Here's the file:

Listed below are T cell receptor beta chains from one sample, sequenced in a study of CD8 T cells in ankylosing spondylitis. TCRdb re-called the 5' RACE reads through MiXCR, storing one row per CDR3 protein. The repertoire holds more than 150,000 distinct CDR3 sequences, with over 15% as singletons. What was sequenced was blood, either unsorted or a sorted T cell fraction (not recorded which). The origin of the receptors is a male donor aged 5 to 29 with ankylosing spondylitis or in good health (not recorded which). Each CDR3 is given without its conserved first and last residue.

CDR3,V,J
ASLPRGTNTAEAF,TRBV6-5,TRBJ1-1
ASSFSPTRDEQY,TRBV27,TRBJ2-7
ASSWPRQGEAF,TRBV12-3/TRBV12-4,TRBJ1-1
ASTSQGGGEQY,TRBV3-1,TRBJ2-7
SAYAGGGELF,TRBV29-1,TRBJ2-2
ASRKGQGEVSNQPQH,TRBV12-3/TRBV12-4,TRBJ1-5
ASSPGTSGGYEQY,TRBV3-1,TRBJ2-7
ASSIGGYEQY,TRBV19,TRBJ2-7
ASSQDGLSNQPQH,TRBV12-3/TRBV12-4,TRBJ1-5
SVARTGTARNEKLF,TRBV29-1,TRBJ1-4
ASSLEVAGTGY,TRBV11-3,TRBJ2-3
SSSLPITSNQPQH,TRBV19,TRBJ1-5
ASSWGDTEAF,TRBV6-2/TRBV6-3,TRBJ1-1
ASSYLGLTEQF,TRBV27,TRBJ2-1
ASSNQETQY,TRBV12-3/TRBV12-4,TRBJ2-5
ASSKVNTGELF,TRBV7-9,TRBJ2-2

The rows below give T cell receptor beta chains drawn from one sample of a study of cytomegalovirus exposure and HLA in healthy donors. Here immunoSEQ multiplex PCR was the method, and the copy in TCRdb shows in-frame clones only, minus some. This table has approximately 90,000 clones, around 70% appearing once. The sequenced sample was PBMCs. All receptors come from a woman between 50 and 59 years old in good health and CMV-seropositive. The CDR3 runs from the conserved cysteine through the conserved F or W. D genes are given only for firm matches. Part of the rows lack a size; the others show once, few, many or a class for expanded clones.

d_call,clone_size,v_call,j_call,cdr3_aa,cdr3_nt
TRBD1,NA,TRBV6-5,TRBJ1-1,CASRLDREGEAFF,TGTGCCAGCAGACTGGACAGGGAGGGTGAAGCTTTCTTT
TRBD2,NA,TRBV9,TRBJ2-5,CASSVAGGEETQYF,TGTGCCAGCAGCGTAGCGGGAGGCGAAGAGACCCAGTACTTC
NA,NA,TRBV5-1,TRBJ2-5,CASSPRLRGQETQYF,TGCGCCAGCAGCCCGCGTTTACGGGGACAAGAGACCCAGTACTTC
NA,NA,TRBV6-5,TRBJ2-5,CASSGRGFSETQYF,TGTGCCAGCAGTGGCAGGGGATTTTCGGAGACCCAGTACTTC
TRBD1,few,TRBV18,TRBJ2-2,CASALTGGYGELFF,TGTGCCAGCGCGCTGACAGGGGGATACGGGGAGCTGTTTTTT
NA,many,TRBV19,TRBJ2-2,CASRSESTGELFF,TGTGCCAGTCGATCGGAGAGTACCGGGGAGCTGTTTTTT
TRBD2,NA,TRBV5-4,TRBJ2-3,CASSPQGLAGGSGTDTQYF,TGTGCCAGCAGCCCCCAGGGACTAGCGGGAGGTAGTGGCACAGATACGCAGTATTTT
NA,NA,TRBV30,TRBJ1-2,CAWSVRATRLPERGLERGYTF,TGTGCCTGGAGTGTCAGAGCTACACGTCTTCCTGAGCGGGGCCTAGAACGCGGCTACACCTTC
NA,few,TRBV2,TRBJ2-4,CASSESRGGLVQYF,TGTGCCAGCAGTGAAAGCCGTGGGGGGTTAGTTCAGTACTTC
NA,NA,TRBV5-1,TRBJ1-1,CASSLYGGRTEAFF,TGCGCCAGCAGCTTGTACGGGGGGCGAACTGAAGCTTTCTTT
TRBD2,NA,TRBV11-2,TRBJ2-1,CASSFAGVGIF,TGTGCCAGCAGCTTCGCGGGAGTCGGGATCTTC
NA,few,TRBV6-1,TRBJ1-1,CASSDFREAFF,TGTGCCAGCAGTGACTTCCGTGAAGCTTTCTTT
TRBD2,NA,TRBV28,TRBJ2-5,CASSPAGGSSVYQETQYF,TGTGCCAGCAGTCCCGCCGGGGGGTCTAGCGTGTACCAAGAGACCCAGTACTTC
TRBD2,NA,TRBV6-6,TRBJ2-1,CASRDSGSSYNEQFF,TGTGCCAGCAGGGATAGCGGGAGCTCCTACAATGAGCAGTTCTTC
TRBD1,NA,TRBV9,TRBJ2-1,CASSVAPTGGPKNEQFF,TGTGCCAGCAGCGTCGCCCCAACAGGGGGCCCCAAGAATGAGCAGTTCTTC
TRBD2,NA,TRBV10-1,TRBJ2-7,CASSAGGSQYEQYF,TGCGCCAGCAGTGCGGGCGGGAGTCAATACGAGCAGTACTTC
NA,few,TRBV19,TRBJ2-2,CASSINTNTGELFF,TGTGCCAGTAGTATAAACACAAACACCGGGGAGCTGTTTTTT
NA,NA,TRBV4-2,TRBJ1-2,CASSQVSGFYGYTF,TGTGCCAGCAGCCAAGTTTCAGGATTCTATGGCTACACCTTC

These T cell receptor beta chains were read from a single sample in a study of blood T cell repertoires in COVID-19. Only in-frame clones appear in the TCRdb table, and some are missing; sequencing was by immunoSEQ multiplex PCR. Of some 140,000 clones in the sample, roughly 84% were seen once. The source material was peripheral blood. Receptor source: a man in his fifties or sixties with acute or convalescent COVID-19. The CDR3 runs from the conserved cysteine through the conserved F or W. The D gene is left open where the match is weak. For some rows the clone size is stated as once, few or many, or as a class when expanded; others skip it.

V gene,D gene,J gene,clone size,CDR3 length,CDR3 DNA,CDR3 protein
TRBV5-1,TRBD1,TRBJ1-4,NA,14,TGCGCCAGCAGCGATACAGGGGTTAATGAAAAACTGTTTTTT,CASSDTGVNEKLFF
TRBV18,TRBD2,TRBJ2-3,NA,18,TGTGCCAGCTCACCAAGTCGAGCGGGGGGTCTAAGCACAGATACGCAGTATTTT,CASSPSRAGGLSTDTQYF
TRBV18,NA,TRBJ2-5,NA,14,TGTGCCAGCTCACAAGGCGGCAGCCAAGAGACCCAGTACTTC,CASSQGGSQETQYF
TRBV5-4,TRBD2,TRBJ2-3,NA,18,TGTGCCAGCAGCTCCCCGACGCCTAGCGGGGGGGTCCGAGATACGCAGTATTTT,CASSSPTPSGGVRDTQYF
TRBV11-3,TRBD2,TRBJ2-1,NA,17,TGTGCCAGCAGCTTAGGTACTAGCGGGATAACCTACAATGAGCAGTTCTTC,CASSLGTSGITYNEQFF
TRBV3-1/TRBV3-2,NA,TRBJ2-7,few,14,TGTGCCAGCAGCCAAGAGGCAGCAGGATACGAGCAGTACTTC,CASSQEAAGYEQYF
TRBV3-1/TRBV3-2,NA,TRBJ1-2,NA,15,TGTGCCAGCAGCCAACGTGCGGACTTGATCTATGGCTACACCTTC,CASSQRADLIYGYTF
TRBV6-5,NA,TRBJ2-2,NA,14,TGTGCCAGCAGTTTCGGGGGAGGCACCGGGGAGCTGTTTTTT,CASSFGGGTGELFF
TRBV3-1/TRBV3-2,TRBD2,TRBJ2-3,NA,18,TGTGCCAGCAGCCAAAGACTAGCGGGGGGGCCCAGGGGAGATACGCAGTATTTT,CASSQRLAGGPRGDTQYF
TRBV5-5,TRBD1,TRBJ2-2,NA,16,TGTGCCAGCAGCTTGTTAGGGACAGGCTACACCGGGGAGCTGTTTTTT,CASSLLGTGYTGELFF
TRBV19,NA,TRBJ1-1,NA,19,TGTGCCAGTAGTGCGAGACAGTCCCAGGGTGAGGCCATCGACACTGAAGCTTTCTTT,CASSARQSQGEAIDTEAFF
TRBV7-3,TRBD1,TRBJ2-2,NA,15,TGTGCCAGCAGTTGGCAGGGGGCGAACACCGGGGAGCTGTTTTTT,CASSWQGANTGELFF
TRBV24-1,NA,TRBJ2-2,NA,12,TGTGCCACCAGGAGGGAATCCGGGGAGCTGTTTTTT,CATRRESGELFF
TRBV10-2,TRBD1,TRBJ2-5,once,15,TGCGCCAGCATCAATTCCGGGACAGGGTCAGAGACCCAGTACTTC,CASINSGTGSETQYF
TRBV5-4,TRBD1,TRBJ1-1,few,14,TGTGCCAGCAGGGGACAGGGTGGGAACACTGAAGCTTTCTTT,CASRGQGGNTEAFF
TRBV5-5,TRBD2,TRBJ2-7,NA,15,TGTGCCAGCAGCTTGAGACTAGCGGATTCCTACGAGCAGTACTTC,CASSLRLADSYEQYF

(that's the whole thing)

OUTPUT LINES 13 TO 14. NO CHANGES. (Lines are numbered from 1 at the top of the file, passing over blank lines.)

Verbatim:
ASSLEVAGTGY,TRBV11-3,TRBJ2-3
SSSLPITSNQPQH,TRBV19,TRBJ1-5